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Vanity Metrics: The Easiest Way to Fail Without Realizing It

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We’re all guilty of it. Impressed by the sound of ten million registered users? 100k visitors per day? 100% month over month growth? Founders are trained to optimize for these numbers – to get traction at all costs. It sounds great to investors, it gives employees conviction, and it plays well at cocktail parties.

But these metrics don’t actually mean anything. They aren’t metrics that show the true health of the business. They’re easily gameable and simple to show on graph that’s up and to the right. At it’s most docile, it’s a storytelling device. At it’s most dangerous, it’s a recipe for failure.

They’re called vanity metrics for a reason. They make you look good, and if you’re not careful, you convince yourself that they matter. What’s more, once you start on the path of optimizing vanity metrics, it’s hard to turn back. You’ve told your investors that these stats are the most important to track – are you really going to stop investing in them and suffer a nasty hit?

I’ve seen several startups get caught up in this vicious cycle. I remember hearing a founder brag about how he had found the cheapest way to get a click. StumbleUpon Ads had $0.10 CPCs, and he could buy heaps of them to catch up on a bad month. “Gotta keep that hockey stick growth!” he said. The problem is, you couldn’t ask for a leakier bucket than StumbleUpon. I bet his bounce rate on those clicks were north of 90% and his retention on those visitors was even worse. It’s the equivalent of putting a bunch cash in a box and throwing a lit match into it. Even worse, it can create the illusion that you’re doing something right and make you ignore what’s actually important: building an awesome product that customers love and stick to.

This problem has gotten better as industry trends are correcting previous bad behavior. Visitors and app downloads have been replaced by monthly / daily active users. The best startups maniacally track their performance on these types of metrics, and optimize around the engagement, retention, and referral parts of the funnel. They understand that if you try to grow before you reach product market fit or before you have positive unit economics, you are just exacerbating a fundamental problem.

But startups that are still using these stats as a measure of success are walking a dangerous path. And without even realizing it, they may be heading straight to failure.

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3 thoughts on “Vanity Metrics: The Easiest Way to Fail Without Realizing It

  1. Eric, thanks for the post. I agree that optimizing for these vanity metrics could easily create a situation where the feedback mechanism of meeting or failing to meet KPI targets is ineffective. If a business is tracking the wrong metrics or failing to set appropriate targets (like in Dinr), it could waste significant resources by scaling before it has achieved product market fit. The challenge I see is not in physical products/services where unit economics provide hard data to point to, but rather in social media plays where the get big fast mantra has dominated the dialogue. In social media, scale often drives revenue. Accordingly, scale is very important to track, but is dangerous because you are right, the product-market-fit and health of the business are difficult to point to. These businesses could easily scale before they are ready because the relevant metrics of true business health are difficult to identify/hard to track in the early stages. Other than tracking user engagement (e.g., DAUs), any tips on how social media ventures should think about their metrics and target settings?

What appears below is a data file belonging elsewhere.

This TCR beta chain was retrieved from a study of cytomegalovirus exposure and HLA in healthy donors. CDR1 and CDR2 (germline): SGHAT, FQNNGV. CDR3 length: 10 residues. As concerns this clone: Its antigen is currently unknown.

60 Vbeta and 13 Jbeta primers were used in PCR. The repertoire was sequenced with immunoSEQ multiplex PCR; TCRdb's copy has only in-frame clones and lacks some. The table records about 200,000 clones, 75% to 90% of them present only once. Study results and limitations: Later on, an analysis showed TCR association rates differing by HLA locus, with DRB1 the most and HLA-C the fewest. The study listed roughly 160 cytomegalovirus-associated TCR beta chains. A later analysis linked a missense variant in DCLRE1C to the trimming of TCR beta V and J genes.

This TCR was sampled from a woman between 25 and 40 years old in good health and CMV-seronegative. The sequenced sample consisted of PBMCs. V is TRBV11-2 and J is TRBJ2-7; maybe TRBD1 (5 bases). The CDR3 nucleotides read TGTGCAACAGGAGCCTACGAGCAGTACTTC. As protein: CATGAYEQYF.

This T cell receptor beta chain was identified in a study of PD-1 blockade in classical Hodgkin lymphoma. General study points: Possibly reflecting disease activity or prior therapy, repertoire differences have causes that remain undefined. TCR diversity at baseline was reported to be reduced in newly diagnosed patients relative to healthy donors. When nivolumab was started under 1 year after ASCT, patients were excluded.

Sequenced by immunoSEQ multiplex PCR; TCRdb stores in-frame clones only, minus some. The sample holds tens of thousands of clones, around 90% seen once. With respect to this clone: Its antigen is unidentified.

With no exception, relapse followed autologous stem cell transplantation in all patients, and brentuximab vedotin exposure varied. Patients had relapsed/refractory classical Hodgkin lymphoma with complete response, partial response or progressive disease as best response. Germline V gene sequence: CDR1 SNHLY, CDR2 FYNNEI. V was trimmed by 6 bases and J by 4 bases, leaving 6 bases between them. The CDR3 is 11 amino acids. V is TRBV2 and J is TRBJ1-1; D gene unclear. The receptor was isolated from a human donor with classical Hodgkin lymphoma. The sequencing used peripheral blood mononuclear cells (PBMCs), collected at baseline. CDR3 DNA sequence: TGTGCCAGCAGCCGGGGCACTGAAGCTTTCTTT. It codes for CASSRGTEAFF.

2. Eric thank you for your post! Your point rings especially true after today’s case on Pixamo/HitBliss. The founders experienced ‘record’ growth within a few months and modeled financials after the success and apparent virality of their product. However, after a closer look at their customer acquisition strategy (essentially having users tag pictures of non-users, who would inevitably sign up in order to access photographs they are in), it was clear that the desired growth numbers would be fairly easy to hit-the bigger question and threat that could undermine the business was actually the competitive landscape. Pixamo’s competitive advantage was the tagging feature – although the growth in the use of the product may have indicated market potential, Facebook already had the customer base and could easily introduce the tagging features, essentially rendering Pixamo worthless. Sharon Peyer and Andrew Prihodko were lucky to have sold Pixamo, but they could have easily winded up in a situation where seemingly positive metrics could have dictated the decisions they took, when in fact, the basis of their decision should have been dictated by other factors.

  3. I absolutely agree. Even as people start looking into engagement, the metrics can tell a misleading story. For example, one of the metrics that we’ve been tracking is average time per session to get a sense of how engaged our users are. However, average time on page actually increased when our site load was heavy and load times increased. This would result in decreased conversion rates but a higher average time on page. The conversion rate is what actually matters for the business model, and time on page was just another vanity metric.

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